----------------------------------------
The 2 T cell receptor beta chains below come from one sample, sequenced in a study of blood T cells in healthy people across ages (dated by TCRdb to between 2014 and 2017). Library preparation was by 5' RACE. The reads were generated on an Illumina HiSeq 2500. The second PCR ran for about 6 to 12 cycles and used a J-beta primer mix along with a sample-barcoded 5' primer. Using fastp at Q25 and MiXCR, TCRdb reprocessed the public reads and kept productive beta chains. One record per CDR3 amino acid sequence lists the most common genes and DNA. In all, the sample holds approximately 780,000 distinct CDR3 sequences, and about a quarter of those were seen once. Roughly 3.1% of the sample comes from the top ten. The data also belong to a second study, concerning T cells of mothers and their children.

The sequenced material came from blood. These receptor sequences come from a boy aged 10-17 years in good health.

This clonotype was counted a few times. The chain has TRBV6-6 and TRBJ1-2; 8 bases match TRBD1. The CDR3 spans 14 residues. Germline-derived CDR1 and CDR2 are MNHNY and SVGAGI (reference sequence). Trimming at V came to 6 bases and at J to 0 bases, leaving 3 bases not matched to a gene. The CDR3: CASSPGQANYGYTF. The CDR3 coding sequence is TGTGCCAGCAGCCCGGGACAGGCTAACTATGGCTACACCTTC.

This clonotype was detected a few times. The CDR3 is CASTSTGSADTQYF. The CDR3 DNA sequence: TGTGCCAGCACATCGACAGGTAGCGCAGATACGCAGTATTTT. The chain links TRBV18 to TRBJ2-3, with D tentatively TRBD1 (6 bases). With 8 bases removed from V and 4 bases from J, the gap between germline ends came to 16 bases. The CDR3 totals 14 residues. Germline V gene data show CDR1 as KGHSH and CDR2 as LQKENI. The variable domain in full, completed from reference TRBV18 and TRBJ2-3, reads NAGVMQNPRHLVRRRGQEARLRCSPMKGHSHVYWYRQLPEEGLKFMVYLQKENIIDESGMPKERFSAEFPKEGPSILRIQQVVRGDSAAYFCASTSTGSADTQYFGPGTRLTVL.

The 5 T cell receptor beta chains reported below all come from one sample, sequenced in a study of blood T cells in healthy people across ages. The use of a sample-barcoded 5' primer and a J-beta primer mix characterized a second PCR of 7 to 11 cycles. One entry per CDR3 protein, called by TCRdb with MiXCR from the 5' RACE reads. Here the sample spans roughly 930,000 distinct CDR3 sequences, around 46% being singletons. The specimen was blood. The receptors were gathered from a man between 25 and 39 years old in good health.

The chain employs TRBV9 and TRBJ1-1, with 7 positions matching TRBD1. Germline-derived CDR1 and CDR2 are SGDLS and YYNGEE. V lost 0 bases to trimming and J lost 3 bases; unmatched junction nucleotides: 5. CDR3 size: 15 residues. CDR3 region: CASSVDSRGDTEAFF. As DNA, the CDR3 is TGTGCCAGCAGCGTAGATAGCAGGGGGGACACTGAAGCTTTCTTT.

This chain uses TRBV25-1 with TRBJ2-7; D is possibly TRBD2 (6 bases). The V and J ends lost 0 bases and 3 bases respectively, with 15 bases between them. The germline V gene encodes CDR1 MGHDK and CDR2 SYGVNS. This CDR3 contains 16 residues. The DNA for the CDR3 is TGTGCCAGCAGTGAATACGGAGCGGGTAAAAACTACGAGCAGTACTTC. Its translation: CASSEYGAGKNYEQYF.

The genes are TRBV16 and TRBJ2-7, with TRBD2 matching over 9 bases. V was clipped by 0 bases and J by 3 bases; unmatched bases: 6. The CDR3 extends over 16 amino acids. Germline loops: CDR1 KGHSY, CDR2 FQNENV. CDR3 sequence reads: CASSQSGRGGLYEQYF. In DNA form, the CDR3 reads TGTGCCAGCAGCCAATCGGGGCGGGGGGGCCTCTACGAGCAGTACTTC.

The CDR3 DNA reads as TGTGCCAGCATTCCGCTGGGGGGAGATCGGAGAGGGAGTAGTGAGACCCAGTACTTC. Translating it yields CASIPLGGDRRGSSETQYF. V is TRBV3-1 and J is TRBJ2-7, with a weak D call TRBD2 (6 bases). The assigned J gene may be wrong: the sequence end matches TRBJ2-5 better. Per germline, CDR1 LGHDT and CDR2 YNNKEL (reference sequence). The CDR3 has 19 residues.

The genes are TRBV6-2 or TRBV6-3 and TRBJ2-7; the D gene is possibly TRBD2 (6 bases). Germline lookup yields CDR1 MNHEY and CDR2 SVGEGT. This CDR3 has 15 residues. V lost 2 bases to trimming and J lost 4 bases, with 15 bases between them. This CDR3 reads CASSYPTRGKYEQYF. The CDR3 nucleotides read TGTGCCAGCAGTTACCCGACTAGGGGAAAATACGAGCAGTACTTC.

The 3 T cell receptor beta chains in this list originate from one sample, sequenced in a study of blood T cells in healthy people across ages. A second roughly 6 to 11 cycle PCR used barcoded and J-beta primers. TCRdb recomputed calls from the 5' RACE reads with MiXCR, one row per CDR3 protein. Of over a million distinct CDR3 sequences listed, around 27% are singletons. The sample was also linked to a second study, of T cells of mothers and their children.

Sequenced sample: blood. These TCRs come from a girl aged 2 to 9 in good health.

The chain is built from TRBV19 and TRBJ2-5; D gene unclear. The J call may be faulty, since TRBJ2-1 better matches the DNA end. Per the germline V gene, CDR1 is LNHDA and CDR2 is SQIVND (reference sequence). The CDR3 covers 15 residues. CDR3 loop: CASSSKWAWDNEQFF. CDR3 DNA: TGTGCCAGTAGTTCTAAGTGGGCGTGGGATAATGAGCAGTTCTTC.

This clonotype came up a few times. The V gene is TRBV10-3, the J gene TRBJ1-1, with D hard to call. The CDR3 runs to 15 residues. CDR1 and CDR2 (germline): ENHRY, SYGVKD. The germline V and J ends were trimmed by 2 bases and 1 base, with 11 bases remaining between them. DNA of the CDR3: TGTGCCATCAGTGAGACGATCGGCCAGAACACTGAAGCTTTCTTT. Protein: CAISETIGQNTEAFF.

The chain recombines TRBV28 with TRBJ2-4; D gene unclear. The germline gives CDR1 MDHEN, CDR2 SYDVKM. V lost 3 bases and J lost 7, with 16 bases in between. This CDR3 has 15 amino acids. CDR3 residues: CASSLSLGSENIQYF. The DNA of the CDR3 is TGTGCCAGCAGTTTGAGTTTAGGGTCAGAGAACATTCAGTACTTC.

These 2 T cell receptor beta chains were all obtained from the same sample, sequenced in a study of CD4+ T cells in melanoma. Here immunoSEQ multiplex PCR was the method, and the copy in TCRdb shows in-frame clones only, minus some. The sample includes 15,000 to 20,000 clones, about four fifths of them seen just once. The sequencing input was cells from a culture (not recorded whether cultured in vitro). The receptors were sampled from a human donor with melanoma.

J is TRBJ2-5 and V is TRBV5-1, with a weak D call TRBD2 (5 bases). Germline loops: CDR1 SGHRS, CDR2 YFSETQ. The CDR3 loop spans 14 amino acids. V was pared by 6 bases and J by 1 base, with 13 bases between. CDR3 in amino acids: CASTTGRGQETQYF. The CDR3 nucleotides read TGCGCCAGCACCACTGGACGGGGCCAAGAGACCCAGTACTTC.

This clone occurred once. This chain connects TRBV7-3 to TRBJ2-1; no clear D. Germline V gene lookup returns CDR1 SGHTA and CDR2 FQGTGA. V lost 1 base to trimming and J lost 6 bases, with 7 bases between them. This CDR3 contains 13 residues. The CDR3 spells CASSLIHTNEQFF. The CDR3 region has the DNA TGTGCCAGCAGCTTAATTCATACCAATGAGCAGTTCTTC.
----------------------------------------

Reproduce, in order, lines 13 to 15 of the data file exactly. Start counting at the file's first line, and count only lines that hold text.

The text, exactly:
The chain is built from TRBV19 and TRBJ2-5; D gene unclear. The J call may be faulty, since TRBJ2-1 better matches the DNA end. Per the germline V gene, CDR1 is LNHDA and CDR2 is SQIVND (reference sequence). The CDR3 covers 15 residues. CDR3 loop: CASSSKWAWDNEQFF. CDR3 DNA: TGTGCCAGTAGTTCTAAGTGGGCGTGGGATAATGAGCAGTTCTTC.

This clonotype came up a few times. The V gene is TRBV10-3, the J gene TRBJ1-1, with D hard to call. The CDR3 runs to 15 residues. CDR1 and CDR2 (germline): ENHRY, SYGVKD. The germline V and J ends were trimmed by 2 bases and 1 base, with 11 bases remaining between them. DNA of the CDR3: TGTGCCATCAGTGAGACGATCGGCCAGAACACTGAAGCTTTCTTT. Protein: CAISETIGQNTEAFF.

The chain recombines TRBV28 with TRBJ2-4; D gene unclear. The germline gives CDR1 MDHEN, CDR2 SYDVKM. V lost 3 bases and J lost 7, with 16 bases in between. This CDR3 has 15 amino acids. CDR3 residues: CASSLSLGSENIQYF. The DNA of the CDR3 is TGTGCCAGCAGTTTGAGTTTAGGGTCAGAGAACATTCAGTACTTC.